Blog Posts by Eric Pfeiffer

  • iPhone ringtone brings New York Philharmonic to a stop

    An iPhone ringtone brought the NY Phil to a silent halt.The New York Philharmonic came to a dramatic--but decidedly unscheduled--stop on Tuesday night when a spectator's cell phone started ringing and wouldn't stop.

    Conductor Alan Gilbert was nearing the end of Mahler's Ninth Symphony when the interruption began. As the New York Times writes, the symphony, "contains some of the most spiritual and peaceful music ever written."

    As the cell phone continued to ring, the iPhone's signature marimba ringtone, Gilbert stopped the entire performance. And yet shockingly the phone continued to ring. "Nothing happened," Gilbert told the Times. "Nobody was owning up to it. It was surreal."

    Gilbert said minor cell phone interruptions have become common and rarely interfere with a live performance. The Philharmonic does what it can to avoid cell-related disruptions, including a recorded message from actor Alec Baldwin reminding audience members to turn off their cell phones before the performance begins. But the audience and performers stood by in stunned silence as Gilbert asked the offender to silence the phone, only to hear it continue. More from the Times:

    Mr. Gilbert said audience members pointed out two people sitting where the sound was coming from. "They were staring at me resolutely," he said of the couple. Eventually, the man put his hand in his pocket and the ringing stopped. "It was so weird," Mr. Gilbert said. "Did he think he could just bite his lip and soldier through?"

    The conductor said he asked the man if he was sure the device was quieted. "Then he nodded his head," Mr. Gilbert said. Guilty!

    People in the hall had been shouting for the sound to stop. Mr. Pelkonen reported that they yelled: "Thousand-dollar fine!" "Kick him out!" "Get out!"  Another blogger, who was present, Max Kinchen, wrote, "They wanted blood!"

    "It was so shocking what happened," Gilbert said. "You're in this very far away spiritual place in the piece. It's like being rudely awakened. All of us were stunned on the stage."

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  • Strange fish found on Florida beach likely an oarfish

    The strange fish discovered by Harry Furrevig and his wife

    A Florida couple was out strolling alongside the ocean when they discovered a strange and unidentified sea creature that had washed ashore on Delray Beach.

    "It just rolled up on the beach in front of us," Carolyn Hoffman told the Palm Beach Post. "I've never seen anything shaped like that."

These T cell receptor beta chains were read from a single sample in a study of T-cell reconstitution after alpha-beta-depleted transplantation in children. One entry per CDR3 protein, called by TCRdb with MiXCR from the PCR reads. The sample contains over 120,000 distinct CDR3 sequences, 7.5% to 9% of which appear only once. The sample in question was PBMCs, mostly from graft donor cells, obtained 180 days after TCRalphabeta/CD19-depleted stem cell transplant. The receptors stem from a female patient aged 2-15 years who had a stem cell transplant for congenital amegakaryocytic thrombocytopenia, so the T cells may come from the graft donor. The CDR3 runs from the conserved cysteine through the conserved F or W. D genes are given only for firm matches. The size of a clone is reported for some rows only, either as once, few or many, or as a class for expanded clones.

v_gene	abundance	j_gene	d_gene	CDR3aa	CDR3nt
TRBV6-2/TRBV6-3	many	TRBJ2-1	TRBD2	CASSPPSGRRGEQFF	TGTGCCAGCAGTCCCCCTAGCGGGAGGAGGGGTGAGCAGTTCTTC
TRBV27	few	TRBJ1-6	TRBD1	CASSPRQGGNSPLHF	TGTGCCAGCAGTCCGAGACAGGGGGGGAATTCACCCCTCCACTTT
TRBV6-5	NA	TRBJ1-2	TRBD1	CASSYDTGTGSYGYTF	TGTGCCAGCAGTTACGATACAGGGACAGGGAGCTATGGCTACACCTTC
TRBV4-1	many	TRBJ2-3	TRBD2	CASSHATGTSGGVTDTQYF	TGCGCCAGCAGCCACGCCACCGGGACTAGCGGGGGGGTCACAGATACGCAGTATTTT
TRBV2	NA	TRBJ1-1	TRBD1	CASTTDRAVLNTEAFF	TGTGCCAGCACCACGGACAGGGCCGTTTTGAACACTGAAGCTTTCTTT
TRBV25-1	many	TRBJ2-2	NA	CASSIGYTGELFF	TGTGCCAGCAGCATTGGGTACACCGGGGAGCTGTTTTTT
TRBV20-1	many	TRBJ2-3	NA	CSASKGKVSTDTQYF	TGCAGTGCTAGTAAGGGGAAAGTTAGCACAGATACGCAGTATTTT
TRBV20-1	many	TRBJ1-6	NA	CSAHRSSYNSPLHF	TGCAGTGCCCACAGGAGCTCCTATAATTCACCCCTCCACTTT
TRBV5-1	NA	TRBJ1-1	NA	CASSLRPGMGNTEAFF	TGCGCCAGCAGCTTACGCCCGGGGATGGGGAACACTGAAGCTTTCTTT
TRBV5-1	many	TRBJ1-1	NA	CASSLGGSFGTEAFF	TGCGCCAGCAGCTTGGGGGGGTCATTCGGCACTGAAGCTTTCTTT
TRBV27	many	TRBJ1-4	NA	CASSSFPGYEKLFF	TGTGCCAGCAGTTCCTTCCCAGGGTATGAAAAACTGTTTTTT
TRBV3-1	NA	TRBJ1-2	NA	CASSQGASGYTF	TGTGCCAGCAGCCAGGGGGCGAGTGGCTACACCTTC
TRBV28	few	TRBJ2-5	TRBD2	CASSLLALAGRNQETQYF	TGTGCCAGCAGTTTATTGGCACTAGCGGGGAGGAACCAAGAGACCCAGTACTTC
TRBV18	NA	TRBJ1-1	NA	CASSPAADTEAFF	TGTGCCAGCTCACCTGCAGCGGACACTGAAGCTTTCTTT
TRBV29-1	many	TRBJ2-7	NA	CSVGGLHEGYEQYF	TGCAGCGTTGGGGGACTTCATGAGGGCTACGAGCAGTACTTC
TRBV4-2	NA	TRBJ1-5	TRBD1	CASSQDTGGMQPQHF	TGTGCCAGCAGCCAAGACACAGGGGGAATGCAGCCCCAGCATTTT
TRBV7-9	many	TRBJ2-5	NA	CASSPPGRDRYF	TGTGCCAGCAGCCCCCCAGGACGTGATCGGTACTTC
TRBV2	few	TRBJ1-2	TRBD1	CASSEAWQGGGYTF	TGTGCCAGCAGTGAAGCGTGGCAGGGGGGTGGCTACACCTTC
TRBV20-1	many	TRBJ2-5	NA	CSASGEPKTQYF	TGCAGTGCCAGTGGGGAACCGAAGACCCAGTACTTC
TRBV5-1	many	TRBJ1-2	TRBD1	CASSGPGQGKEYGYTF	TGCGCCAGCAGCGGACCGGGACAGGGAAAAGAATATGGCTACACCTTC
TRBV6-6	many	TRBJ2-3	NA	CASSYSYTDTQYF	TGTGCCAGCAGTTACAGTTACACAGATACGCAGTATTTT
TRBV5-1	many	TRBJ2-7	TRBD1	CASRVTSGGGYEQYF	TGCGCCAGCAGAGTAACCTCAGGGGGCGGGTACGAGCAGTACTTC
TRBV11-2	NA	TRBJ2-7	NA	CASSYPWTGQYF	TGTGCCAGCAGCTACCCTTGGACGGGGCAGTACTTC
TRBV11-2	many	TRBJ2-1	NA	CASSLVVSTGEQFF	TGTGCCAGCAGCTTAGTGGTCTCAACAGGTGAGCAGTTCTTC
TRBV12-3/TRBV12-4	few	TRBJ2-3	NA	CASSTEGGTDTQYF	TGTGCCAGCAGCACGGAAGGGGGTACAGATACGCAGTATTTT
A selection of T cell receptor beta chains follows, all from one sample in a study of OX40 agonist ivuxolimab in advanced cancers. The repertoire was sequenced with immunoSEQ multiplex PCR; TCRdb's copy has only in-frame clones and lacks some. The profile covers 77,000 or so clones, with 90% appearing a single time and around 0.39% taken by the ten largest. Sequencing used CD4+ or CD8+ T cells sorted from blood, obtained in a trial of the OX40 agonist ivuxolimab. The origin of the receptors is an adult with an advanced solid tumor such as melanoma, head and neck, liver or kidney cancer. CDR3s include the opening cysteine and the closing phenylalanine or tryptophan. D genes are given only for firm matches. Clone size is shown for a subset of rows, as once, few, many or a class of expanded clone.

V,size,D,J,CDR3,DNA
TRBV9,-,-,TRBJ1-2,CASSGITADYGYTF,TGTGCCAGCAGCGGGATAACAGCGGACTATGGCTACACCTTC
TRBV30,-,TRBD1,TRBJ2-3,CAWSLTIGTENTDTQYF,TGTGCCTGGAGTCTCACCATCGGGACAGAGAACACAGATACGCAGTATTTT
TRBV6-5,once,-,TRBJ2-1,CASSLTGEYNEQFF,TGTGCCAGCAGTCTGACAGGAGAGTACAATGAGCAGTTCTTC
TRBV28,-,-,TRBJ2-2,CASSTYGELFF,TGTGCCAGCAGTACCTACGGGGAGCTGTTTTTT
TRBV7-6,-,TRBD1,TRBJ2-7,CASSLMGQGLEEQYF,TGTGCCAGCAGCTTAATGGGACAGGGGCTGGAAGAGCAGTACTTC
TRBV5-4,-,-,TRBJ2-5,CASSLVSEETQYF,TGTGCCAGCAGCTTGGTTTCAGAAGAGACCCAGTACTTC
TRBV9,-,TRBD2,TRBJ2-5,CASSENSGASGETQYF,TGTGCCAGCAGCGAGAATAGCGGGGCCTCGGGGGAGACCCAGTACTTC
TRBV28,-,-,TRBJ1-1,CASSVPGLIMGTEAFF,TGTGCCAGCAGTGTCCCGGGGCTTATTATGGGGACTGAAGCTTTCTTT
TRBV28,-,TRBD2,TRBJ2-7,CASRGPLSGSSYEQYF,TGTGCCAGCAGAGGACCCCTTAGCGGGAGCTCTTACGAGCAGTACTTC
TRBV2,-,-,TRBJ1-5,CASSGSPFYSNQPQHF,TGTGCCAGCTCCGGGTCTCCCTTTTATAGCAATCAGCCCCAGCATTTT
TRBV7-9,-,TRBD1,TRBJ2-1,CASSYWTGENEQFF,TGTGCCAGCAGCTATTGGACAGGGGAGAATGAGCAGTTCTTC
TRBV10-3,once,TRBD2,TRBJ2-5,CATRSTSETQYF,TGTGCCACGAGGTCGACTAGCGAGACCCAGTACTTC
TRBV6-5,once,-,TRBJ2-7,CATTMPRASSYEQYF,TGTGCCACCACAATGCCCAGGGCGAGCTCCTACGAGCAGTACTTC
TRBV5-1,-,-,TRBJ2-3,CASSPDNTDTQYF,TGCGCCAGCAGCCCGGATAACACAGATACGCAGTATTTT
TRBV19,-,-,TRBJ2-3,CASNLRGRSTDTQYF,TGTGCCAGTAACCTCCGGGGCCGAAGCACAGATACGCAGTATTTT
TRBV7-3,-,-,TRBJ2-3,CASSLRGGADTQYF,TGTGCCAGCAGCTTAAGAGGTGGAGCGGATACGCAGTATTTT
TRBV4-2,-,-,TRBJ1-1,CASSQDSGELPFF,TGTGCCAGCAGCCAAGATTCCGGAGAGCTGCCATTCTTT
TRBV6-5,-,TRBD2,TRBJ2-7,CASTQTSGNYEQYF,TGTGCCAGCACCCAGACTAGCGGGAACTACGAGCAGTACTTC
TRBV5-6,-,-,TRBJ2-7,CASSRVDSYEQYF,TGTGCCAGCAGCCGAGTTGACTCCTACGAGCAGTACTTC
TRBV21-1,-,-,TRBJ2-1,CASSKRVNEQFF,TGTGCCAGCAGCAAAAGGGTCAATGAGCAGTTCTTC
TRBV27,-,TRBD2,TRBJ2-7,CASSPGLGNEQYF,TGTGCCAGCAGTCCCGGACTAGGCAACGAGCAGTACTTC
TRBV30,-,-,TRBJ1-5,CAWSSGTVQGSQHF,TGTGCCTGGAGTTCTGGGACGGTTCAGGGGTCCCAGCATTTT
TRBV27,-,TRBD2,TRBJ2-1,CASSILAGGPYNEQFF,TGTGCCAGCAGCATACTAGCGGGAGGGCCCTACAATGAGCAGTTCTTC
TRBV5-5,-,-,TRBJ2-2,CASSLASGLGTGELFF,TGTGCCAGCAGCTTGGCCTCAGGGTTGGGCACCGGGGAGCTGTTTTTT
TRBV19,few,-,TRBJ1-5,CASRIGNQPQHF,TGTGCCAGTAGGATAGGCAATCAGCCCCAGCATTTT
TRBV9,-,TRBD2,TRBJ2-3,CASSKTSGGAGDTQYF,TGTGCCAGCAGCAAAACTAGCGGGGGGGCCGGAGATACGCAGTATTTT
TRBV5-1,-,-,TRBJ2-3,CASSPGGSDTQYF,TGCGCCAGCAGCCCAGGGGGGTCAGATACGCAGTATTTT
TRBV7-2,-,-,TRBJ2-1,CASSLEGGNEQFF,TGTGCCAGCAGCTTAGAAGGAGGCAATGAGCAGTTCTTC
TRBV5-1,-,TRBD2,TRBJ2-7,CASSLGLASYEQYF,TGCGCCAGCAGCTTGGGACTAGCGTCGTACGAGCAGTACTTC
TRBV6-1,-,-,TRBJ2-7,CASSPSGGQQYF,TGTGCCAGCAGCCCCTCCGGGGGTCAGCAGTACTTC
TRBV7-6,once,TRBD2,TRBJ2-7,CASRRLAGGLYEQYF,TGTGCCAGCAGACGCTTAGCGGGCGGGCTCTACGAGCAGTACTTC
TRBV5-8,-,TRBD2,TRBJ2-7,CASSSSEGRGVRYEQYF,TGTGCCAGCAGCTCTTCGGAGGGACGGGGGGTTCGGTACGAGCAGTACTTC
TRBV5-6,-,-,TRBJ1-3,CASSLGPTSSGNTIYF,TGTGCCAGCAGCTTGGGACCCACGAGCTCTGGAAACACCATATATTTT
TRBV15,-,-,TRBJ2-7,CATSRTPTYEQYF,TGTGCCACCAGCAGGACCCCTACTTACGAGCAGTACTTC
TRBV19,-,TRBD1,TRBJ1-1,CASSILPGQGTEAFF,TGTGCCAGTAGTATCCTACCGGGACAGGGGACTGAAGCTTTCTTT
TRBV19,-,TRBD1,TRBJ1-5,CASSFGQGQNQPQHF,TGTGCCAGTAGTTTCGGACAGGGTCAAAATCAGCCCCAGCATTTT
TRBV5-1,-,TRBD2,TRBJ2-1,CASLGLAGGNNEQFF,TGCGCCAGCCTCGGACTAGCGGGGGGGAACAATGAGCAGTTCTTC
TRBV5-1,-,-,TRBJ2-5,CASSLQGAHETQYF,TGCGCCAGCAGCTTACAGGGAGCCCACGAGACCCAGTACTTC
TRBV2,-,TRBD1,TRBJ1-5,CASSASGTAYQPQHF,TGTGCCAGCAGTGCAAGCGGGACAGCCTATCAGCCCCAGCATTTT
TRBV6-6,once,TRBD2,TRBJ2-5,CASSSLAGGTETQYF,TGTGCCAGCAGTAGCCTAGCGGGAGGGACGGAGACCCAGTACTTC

The fish in question, long and ribbon shaped, is most likely an oarfish, according to Palm Beach Atlantic University biology professor Ray Waldner. The oarfish is the longest of the bony fishes, commonly reaching 26 feet in length. Others have reported recovering oarfish that are as much as 56 feet in length.

    Oarfish live in oceans around the world but are rarely seen in the wild, except when they are dying and swimming near the ocean's surface--or, as with the Hoffmans, when they wash ashore.

    They typically live in deeper ocean waters, feeding off of plankton, jelly fish and squid. In July 2008, scientists captured video of a live oarfish. That footage recorded what experts believe had been the first confirmed sighting of a living, healthy oarfish swimming in the ocean.

    Historically, the oarfish have been labeled as "sea serpents." S some historians speculate that they may be behind some of the early myths about monsters roaming the seas.

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  • Video: President Obama sings “Born This Way” by Lady Gaga

    Lady Gaga has no shortage of famous friends; Tony Bennett recently compared the postmodern chanteuse to Picasso, and New York City Mayor Michael Bloomberg shared a New Year's kiss with her. But in this video, President Obama puts down the teleprompter and breaks into song, performing a cover version of Gaga's "Born This Way."

    Well, okay, President Obama doesn't actually "sing" the song. It's a mash-up, featuring an assemblage of pasted clips of Obama speaking appearances that's matched with the music from Gaga's song. The song opens with an actual clip of Obama addressing the Human Rights Campaign, where he references Gaga before the song cut-up begins:

    For all the little monsters out there, the original video for the song is below:

    Other popular Yahoo! News stories:

    Outrage over "scream rooms" at Connecticut elementary school

    U.K. mom coughs up tumor, now cancer-free

    Marijuana use doesn't damage lungs study claims

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  • Outrage over “scream rooms” at Connecticut elementary school

    Farm Hill ElementaryThe Farm Hill Elementary School in Middletown, Connecticut has fallen under scrutiny after parents objected to the use of "scream rooms" to discipline special needs students.